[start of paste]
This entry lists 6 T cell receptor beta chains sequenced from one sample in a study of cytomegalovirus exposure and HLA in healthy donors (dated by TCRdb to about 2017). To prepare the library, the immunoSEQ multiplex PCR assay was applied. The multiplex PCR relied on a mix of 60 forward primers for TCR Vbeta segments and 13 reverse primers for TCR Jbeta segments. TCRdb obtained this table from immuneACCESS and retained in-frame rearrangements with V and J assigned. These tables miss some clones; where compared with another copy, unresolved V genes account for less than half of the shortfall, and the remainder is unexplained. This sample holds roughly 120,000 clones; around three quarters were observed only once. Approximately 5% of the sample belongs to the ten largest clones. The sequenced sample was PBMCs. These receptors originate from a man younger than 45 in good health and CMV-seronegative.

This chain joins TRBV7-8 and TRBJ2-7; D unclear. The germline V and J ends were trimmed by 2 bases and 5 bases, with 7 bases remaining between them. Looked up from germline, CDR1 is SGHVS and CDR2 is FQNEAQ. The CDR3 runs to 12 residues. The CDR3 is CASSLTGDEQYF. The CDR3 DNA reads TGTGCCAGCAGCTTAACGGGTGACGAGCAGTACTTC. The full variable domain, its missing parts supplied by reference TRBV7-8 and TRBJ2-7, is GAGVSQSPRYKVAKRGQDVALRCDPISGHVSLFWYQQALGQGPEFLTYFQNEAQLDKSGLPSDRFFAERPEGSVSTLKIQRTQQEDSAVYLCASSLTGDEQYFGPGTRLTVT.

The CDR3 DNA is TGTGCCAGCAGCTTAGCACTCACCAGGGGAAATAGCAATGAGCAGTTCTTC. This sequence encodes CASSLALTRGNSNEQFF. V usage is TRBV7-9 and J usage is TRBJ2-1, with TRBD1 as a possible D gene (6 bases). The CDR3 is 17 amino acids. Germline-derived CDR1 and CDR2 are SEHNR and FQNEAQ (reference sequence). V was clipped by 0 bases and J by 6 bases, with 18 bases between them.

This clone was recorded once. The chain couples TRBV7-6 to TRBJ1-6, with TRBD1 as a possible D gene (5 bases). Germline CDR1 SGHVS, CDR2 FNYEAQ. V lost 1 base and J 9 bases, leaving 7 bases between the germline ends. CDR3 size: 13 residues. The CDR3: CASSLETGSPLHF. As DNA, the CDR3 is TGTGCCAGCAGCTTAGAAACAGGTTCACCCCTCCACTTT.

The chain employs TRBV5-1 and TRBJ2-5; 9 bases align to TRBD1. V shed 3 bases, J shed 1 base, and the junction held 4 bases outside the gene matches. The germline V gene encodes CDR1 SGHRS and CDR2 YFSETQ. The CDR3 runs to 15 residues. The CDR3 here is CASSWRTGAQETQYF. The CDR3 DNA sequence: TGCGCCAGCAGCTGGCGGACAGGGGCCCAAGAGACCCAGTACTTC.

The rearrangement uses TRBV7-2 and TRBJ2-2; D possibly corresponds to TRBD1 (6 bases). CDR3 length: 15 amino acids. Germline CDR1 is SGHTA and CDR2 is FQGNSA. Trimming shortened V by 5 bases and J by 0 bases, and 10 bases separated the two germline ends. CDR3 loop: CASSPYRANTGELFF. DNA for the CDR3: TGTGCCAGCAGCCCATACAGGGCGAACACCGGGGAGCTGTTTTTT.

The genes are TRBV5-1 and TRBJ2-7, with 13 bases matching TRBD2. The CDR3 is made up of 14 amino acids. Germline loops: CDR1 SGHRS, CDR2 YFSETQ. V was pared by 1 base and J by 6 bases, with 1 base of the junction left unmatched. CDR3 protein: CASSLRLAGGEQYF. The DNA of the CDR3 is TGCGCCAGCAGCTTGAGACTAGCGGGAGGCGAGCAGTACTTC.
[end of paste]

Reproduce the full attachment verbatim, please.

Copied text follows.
This entry lists 6 T cell receptor beta chains sequenced from one sample in a study of cytomegalovirus exposure and HLA in healthy donors (dated by TCRdb to about 2017). To prepare the library, the immunoSEQ multiplex PCR assay was applied. The multiplex PCR relied on a mix of 60 forward primers for TCR Vbeta segments and 13 reverse primers for TCR Jbeta segments. TCRdb obtained this table from immuneACCESS and retained in-frame rearrangements with V and J assigned. These tables miss some clones; where compared with another copy, unresolved V genes account for less than half of the shortfall, and the remainder is unexplained. This sample holds roughly 120,000 clones; around three quarters were observed only once. Approximately 5% of the sample belongs to the ten largest clones. The sequenced sample was PBMCs. These receptors originate from a man younger than 45 in good health and CMV-seronegative.

This chain joins TRBV7-8 and TRBJ2-7; D unclear. The germline V and J ends were trimmed by 2 bases and 5 bases, with 7 bases remaining between them. Looked up from germline, CDR1 is SGHVS and CDR2 is FQNEAQ. The CDR3 runs to 12 residues. The CDR3 is CASSLTGDEQYF. The CDR3 DNA reads TGTGCCAGCAGCTTAACGGGTGACGAGCAGTACTTC. The full variable domain, its missing parts supplied by reference TRBV7-8 and TRBJ2-7, is GAGVSQSPRYKVAKRGQDVALRCDPISGHVSLFWYQQALGQGPEFLTYFQNEAQLDKSGLPSDRFFAERPEGSVSTLKIQRTQQEDSAVYLCASSLTGDEQYFGPGTRLTVT.

The CDR3 DNA is TGTGCCAGCAGCTTAGCACTCACCAGGGGAAATAGCAATGAGCAGTTCTTC. This sequence encodes CASSLALTRGNSNEQFF. V usage is TRBV7-9 and J usage is TRBJ2-1, with TRBD1 as a possible D gene (6 bases). The CDR3 is 17 amino acids. Germline-derived CDR1 and CDR2 are SEHNR and FQNEAQ (reference sequence). V was clipped by 0 bases and J by 6 bases, with 18 bases between them.

This clone was recorded once. The chain couples TRBV7-6 to TRBJ1-6, with TRBD1 as a possible D gene (5 bases). Germline CDR1 SGHVS, CDR2 FNYEAQ. V lost 1 base and J 9 bases, leaving 7 bases between the germline ends. CDR3 size: 13 residues. The CDR3: CASSLETGSPLHF. As DNA, the CDR3 is TGTGCCAGCAGCTTAGAAACAGGTTCACCCCTCCACTTT.

The chain employs TRBV5-1 and TRBJ2-5; 9 bases align to TRBD1. V shed 3 bases, J shed 1 base, and the junction held 4 bases outside the gene matches. The germline V gene encodes CDR1 SGHRS and CDR2 YFSETQ. The CDR3 runs to 15 residues. The CDR3 here is CASSWRTGAQETQYF. The CDR3 DNA sequence: TGCGCCAGCAGCTGGCGGACAGGGGCCCAAGAGACCCAGTACTTC.

The rearrangement uses TRBV7-2 and TRBJ2-2; D possibly corresponds to TRBD1 (6 bases). CDR3 length: 15 amino acids. Germline CDR1 is SGHTA and CDR2 is FQGNSA. Trimming shortened V by 5 bases and J by 0 bases, and 10 bases separated the two germline ends. CDR3 loop: CASSPYRANTGELFF. DNA for the CDR3: TGTGCCAGCAGCCCATACAGGGCGAACACCGGGGAGCTGTTTTTT.

The genes are TRBV5-1 and TRBJ2-7, with 13 bases matching TRBD2. The CDR3 is made up of 14 amino acids. Germline loops: CDR1 SGHRS, CDR2 YFSETQ. V was pared by 1 base and J by 6 bases, with 1 base of the junction left unmatched. CDR3 protein: CASSLRLAGGEQYF. The DNA of the CDR3 is TGCGCCAGCAGCTTGAGACTAGCGGGAGGCGAGCAGTACTTC.